The viewer of pornography is aiming precisely at causing himself to have certain thoughts. But then, any regulation of pornography directly implicates the right to control one’s own thoughts. This is not true of, say, a law that prohibits prostitution: such a law does not prevent people from thinking about having sex with prostitutes, or from telling one another that this is what they are thinking. Control of the body is not the same, for free speech purposes, as control of the mind. In order for Schauer’s argument to work, he would have to offer some reason for distinguishing sexual thoughts from other thoughts.

The second difficulty is related. It is precisely the ideational element that is the basis of any state concern that is articulated today. The state is only indirectly attempting to prevent a physical effect from occurring. What it is directly aiming at is a thought elicited in the viewer: as the Supreme Court put it in 1973, “a sensitive, key relationship of human existence, central to family life, community welfare, and the development of human personality, can be debased and distorted by crass commercial exploitation of sex.” The physical effect once mattered to regulators much more than it does now. The antipornography crusaders of the nineteenth century thought that if sexual material came into the possession of teenage boys, it would induce them to masturbate, and this in turn would lead to lassitude, weakness, crime, insanity, and early death. Even then, though, much of the suppression was frankly viewpoint-based, targeting as “obscene” writings that were not at all sexually explicit, but which advocated sexual liberation or birth control.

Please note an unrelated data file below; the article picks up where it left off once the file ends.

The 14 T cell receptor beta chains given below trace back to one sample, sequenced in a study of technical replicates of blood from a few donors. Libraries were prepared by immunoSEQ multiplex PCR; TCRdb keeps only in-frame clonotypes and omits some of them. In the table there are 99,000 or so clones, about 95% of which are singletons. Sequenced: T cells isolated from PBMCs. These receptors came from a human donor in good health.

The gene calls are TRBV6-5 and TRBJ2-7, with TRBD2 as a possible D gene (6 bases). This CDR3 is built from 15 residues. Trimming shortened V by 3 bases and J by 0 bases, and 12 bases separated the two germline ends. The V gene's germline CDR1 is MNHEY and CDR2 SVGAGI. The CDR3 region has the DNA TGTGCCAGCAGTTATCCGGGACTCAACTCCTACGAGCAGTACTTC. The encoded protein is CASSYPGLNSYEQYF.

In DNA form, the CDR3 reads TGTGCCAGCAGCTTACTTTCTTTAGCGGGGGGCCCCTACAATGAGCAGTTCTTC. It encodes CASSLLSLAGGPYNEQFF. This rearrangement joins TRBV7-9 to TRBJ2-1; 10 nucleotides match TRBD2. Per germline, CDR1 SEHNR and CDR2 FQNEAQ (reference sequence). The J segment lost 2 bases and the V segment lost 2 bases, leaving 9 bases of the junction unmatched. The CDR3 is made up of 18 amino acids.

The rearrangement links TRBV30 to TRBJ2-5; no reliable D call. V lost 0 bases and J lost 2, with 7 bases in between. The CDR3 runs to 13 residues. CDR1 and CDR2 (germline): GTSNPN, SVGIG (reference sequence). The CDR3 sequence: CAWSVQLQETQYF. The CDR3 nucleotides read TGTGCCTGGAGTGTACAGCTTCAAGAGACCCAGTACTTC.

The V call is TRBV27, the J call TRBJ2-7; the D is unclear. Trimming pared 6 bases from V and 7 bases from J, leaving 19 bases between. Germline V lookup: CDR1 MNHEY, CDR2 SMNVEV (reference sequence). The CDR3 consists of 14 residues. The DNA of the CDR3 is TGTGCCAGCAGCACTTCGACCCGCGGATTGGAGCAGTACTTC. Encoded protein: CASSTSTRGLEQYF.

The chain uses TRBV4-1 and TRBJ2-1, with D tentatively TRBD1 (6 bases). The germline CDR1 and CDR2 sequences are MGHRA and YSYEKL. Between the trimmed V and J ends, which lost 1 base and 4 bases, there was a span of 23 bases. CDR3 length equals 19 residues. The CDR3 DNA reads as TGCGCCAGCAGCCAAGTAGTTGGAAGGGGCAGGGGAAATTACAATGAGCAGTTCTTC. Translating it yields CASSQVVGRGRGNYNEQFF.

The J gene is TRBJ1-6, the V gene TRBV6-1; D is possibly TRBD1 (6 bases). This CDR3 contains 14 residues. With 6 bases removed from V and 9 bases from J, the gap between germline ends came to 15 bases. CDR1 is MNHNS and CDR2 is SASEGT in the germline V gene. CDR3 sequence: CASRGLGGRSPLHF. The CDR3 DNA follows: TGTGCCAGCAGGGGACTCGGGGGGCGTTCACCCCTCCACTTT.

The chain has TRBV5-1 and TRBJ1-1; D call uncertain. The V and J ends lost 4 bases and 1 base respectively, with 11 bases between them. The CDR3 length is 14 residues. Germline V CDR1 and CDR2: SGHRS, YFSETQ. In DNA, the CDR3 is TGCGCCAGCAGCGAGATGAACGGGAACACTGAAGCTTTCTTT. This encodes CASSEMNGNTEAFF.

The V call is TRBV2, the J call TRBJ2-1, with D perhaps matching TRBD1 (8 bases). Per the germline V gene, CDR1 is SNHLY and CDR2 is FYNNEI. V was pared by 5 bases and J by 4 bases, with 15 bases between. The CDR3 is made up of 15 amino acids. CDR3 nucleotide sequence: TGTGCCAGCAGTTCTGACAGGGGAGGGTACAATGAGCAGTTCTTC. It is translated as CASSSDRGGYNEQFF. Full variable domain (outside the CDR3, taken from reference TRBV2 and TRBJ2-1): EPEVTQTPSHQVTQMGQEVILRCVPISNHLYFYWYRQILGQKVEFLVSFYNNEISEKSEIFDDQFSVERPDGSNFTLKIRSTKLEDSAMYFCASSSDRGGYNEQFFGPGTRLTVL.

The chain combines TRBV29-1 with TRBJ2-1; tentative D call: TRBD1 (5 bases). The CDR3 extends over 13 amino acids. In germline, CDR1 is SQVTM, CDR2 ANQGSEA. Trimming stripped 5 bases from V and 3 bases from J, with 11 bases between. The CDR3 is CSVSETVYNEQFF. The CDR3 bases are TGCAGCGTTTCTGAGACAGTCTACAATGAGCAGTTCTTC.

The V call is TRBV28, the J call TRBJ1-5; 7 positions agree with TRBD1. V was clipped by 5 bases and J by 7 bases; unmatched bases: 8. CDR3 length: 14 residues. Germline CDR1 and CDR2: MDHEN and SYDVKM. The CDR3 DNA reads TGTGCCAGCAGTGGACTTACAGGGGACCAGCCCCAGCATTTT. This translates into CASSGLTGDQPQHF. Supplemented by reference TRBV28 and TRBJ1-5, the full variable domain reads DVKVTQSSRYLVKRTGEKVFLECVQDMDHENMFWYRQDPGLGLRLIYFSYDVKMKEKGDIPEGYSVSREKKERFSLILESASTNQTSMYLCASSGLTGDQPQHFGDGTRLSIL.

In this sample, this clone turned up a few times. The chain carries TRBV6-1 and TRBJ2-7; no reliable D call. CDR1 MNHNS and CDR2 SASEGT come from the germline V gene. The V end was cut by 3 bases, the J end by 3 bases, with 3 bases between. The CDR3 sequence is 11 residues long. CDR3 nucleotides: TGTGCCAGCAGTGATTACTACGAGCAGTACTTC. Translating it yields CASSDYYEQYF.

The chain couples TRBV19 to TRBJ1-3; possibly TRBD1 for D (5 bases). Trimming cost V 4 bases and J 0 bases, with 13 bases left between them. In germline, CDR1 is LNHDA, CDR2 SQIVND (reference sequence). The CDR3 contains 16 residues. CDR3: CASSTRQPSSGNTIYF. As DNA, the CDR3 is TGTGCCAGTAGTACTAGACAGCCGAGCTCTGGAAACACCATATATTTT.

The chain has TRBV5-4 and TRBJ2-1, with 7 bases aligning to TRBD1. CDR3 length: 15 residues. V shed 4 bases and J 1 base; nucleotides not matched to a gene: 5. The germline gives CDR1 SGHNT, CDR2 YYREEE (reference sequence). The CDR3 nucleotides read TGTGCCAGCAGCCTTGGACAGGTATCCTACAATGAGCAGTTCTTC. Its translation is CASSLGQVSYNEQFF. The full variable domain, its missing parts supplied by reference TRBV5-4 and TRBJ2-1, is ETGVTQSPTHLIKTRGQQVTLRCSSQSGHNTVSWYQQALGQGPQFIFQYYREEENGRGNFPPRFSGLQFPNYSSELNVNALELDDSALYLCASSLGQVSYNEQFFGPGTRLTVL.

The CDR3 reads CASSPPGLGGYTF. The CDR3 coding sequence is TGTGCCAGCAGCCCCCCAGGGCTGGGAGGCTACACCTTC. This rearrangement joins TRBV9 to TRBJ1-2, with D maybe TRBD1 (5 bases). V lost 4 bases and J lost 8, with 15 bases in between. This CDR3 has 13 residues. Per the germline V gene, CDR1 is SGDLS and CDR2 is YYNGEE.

Third and finally, to the extent that Schauer’s free speech theory rests on distrust of the state, the nonprotection of noncognitive speech is inconsistent with his skepticism about the abuse of state power.

Freedom of the mind should be understood to forbid the government from extending protection only to those uses of the mind that it regards as sufficiently dignified. Freedom of thought should include the freedom to be playful, and to toy even with dangerous thoughts. Playing with thoughts is precisely what the arts do.